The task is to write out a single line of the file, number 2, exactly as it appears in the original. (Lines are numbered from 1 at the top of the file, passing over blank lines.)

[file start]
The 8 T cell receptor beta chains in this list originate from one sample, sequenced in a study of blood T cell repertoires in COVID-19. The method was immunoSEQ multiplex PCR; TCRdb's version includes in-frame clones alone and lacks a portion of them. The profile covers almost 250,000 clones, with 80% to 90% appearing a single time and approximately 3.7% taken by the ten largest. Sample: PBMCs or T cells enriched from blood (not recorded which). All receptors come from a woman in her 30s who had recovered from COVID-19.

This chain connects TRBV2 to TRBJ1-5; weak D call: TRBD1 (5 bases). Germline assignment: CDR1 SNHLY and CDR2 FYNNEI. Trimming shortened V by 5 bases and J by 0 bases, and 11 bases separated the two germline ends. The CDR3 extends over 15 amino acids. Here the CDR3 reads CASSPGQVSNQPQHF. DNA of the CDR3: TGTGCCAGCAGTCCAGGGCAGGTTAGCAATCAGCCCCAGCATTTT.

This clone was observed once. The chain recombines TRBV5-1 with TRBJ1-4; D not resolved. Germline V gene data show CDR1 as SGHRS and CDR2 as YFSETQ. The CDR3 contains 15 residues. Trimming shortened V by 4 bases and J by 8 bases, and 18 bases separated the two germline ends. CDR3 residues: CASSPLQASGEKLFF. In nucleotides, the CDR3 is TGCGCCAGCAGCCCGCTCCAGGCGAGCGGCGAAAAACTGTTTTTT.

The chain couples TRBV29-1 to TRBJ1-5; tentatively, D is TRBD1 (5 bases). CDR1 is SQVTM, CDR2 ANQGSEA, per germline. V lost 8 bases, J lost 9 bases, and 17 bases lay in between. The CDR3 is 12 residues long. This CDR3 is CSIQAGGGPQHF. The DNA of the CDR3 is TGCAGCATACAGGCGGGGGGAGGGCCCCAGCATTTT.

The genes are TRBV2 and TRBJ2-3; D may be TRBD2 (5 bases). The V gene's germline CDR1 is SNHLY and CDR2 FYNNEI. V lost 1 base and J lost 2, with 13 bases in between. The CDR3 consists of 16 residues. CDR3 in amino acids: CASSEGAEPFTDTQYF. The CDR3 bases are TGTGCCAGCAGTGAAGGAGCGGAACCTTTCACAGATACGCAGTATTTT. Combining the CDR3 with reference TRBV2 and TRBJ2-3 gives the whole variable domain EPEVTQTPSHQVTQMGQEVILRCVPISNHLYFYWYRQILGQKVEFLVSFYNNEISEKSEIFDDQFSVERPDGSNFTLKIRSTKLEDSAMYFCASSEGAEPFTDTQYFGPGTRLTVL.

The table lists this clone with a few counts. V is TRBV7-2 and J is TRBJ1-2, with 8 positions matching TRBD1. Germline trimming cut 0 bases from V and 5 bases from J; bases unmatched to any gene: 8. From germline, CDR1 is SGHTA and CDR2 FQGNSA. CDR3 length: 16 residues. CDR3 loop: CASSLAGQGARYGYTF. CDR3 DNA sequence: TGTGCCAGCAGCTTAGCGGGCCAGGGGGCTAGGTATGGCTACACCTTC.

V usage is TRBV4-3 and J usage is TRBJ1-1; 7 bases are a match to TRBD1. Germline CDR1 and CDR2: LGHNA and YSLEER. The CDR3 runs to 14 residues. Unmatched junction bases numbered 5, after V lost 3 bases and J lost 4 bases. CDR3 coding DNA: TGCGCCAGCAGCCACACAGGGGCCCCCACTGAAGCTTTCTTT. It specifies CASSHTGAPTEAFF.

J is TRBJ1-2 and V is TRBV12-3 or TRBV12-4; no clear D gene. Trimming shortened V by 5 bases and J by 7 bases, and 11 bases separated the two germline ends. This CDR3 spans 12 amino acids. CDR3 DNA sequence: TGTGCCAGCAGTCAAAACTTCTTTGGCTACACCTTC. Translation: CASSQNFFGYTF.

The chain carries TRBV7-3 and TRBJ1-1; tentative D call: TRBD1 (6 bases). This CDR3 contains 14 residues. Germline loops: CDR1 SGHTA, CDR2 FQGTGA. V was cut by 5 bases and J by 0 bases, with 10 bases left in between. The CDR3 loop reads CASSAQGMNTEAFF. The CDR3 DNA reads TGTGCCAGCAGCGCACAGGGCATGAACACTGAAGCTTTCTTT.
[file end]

This chain connects TRBV2 to TRBJ1-5; weak D call: TRBD1 (5 bases). Germline assignment: CDR1 SNHLY and CDR2 FYNNEI. Trimming shortened V by 5 bases and J by 0 bases, and 11 bases separated the two germline ends. The CDR3 extends over 15 amino acids. Here the CDR3 reads CASSPGQVSNQPQHF. DNA of the CDR3: TGTGCCAGCAGTCCAGGGCAGGTTAGCAATCAGCCCCAGCATTTT.